They feed on insects, birds, lizards, and other small vertebrates. This tarantula is a ground spider like others in this Family, and is often found hiding under rocks, logs, and debris. They can have up to a 9 inch leg span as adults.


7. Colombian giant tarantula

Columbian giant tarantula
Columbian giant tarantula | image by John via Flickr | CC BY 2.0
  • Scientific name: Megaphobema robustum
  • Leg-span: 6-8 inches

The Columbian giant tarantula, also known as the Columbian redleg tarantula or the Colombian red-legged bird spider, can have a leg-span of up to 8 inches. They feed on a variety of insects and small vertebrates where they live in the rainforests of Columbia and Brazil where they live.

This species of tarantula is known for being very defensive and aggressive, so they aren’t the best choice for pets. As you may have guessed, they get their name frog the red coloring of their legs.


8. Face-sized tarantula

Face-sized tarantula
Face-sized tarantula | image by Ranil Nanayakkara / British Tarantula Society via Wikimedia Commons | CC BY 3.0
  • Scientific name: Poecilotheria rajaei
  • Leg-span: 8 inches

This rare spider was first discovered in a Sri Lankan village in 2009. Because this species was newly discovered and is very rare, scientists are still studying it and learning about it. It may not be the largest, but it’s certainly one of the top 10 biggest spiders in the world from what can be determined right now.


9. King baboon spider

King baboon spider
King baboon spider | image by Www.universoaracnido.com via Wikimedia Commons | CC BY-SA 2.5
  • Scientific name: Pelinobius muticus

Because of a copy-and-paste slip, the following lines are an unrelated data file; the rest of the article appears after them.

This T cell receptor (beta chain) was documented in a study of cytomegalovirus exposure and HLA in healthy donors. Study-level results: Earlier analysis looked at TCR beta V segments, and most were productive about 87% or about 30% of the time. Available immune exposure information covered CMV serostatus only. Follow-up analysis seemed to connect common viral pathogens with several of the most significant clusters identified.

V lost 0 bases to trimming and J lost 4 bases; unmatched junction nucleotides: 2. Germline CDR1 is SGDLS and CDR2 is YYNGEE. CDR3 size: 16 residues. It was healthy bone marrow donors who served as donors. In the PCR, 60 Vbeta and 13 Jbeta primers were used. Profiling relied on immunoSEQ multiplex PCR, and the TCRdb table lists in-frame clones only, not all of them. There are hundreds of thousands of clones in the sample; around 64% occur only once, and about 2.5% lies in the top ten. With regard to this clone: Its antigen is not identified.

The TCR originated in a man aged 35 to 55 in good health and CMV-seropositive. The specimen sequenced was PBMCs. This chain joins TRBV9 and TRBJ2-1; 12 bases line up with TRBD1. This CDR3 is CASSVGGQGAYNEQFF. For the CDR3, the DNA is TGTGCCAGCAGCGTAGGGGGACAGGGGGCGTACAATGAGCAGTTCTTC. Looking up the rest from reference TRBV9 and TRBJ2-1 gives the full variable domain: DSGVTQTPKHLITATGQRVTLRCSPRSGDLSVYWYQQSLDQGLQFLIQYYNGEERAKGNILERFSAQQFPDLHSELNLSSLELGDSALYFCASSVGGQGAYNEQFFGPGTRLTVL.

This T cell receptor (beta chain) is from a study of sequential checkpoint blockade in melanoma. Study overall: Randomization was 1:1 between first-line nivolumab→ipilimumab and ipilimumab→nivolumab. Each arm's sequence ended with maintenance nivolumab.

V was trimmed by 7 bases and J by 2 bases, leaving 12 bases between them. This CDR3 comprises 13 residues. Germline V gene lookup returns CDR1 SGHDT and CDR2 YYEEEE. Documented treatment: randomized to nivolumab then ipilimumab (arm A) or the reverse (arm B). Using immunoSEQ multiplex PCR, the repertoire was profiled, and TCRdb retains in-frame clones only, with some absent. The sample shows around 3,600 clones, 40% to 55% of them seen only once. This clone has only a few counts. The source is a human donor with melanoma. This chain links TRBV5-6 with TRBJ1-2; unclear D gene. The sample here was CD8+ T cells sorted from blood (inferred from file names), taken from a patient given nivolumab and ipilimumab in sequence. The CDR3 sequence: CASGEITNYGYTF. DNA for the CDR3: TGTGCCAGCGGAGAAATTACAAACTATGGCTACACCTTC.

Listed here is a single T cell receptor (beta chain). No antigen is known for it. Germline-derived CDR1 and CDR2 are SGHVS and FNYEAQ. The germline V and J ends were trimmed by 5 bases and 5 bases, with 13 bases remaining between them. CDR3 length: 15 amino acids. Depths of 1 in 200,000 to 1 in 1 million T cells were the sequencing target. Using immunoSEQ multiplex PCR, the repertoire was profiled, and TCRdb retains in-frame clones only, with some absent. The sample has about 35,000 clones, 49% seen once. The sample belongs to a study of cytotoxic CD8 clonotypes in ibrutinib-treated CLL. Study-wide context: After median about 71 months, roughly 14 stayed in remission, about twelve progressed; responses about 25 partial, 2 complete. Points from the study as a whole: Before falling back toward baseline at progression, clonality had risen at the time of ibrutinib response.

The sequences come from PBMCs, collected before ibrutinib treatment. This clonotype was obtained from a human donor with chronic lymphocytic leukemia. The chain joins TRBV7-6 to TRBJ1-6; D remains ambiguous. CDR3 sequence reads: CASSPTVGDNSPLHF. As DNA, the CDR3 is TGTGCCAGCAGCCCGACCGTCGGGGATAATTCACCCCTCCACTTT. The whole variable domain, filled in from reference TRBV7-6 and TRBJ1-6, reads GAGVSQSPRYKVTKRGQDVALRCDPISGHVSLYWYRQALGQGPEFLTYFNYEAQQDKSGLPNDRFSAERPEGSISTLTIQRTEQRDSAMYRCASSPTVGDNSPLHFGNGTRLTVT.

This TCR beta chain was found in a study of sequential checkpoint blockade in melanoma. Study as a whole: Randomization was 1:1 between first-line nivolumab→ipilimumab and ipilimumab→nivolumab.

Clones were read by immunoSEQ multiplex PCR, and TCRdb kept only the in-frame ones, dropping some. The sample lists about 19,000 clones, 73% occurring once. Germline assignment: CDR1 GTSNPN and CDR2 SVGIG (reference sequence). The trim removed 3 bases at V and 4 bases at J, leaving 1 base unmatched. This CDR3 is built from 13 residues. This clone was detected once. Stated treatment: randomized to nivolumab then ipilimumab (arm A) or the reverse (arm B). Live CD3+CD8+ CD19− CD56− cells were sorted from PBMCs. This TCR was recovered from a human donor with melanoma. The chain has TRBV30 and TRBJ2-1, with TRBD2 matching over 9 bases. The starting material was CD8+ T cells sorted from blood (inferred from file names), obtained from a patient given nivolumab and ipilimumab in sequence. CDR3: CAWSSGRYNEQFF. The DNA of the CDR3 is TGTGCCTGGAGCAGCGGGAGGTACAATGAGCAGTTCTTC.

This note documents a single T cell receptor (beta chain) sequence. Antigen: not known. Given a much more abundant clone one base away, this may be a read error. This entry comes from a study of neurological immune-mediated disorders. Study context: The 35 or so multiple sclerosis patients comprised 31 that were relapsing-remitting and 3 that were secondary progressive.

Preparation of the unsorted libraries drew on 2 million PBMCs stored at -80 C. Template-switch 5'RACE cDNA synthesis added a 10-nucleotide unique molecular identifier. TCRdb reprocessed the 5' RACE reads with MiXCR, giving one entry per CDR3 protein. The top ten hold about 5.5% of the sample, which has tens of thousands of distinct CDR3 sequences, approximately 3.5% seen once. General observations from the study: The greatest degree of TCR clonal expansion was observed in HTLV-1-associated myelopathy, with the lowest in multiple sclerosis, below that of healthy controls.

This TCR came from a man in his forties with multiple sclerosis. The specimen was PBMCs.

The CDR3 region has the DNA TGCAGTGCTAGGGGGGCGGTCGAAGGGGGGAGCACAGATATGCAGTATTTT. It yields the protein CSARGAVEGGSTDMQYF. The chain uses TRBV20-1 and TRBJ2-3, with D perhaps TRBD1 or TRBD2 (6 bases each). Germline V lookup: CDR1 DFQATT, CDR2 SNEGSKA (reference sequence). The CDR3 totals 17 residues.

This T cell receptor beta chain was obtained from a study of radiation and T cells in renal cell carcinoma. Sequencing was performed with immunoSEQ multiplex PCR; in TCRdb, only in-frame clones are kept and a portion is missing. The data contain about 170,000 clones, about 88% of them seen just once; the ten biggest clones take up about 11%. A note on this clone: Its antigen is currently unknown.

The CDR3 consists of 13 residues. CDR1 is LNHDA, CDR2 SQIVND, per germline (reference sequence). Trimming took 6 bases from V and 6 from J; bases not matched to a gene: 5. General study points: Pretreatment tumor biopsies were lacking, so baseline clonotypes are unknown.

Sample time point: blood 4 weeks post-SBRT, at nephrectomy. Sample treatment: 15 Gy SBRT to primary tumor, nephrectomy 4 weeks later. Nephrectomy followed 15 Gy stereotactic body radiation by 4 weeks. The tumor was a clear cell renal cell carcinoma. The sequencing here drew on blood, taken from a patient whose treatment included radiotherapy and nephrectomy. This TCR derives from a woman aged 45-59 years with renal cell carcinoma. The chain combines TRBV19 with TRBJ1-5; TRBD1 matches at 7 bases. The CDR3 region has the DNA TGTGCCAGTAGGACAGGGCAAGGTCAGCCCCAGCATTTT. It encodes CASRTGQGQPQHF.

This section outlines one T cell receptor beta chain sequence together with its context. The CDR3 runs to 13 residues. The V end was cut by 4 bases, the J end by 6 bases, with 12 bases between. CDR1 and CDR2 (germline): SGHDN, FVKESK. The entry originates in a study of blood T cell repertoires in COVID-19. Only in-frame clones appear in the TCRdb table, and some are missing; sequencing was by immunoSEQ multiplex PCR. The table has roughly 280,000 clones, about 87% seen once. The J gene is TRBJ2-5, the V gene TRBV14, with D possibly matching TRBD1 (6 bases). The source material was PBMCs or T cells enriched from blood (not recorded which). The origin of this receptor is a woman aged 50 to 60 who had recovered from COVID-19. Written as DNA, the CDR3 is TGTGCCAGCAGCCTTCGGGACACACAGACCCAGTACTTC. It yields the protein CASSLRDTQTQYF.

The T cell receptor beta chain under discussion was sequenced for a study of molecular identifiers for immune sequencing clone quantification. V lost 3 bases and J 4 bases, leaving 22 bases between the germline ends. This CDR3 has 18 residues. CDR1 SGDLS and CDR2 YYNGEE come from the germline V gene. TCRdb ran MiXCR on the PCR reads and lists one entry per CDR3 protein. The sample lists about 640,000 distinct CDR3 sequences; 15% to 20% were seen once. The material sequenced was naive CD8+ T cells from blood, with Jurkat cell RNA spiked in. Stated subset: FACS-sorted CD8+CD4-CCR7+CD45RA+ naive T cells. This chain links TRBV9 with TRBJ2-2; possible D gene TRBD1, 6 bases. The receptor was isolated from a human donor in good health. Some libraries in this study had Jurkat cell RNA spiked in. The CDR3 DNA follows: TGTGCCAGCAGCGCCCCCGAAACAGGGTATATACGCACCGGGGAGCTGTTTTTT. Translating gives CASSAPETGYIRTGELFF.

• Leg-span: 8 inches

The king baboon spider lives in the grasslands and shrublands of East Africa. They can range from orange to a rusty brown in color and have a leg-span of up to 8 inches. King baboons are fairly heavy bodied spiders and are quite popular in the pet trade. They are fairly aggressive however and are not suitable for beginners.

King baboons have a very strong venom for tarantulas. While the venom is not lethal to humans, a bite from this spider would be extremely painful.


10. Camel spider

Camel spider
Camel spider
  • Scientific order: Solifugae
  • Leg-span: 6 inches

The first thing to know about camel spiders is that they aren’t technically spiders. Camel spiders are sometimes called wind scorpions or sun spiders, but they are neither spiders nor scorpions. They are members of the arachnid family, but they aren’t in the Order Araneae (spiders). Instead they are in the are in the order Solifugae.

There are over 1000 different species of camel spiders ranging in size from small to large, but the large ones can have leg-spans of up to 6 inches. They feed on amphibians, reptiles, other small vertebrates, as well as insects and other arachnids. Camel spiders have short lifespans and are difficult to care for, making them not ideal pets.

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11. Brazilian wandering spider

Brazilian wandering spider
Brazilian wandering spider | image by Bernard DUPONT via Flickr | CC BY-SA 2.0
  • Scientific name: Phoneutria fera
  • Leg-span: 5.9 inches

Speaking of venomous spiders, the Brazilian wandering spider is known for having a highly toxic venom. A bite from one of these can cause severe burning, fast or a slow heartbeat, hypothermia, vertigo, convulsions, to name a few possible symptoms. Bites are rare, and not fatal to humans, but you should seek medical attention immediately if you are bitten by one.

Brazilian wandering spiders are mostly brown in color and can have leg-spans of up to 9 inches. They get their name from the fact that they do not build webs like other spiders, they constantly wander the forest floor hunting for prey.


12. Cerbalus Aravaensis

Cerbalus aravaensis at Samar Sands
Cerbalus aravaensis at Samar Sands | image by Mickey Samuni-Blank via Wikimedia Commons | CC BY-SA 3.0
  • Scientific name: Cerbalus aravaensis
  • Leg-span: 5.5 inches

This spider is a type of huntsman spider that was officially discovered in 2010 and is considered to be the largest spider in the huntsman family in the middle east. These nocturnal spiders are active in the summer months and live on sand dunes in mostly arid habitats, but can also be found at the edge of salt marshes.

The sand dunes Cerbalus aravaensis lives in are disappearing due to various mining projects and habitat erosion due to humans. Because of this the future of this new species is uncertain.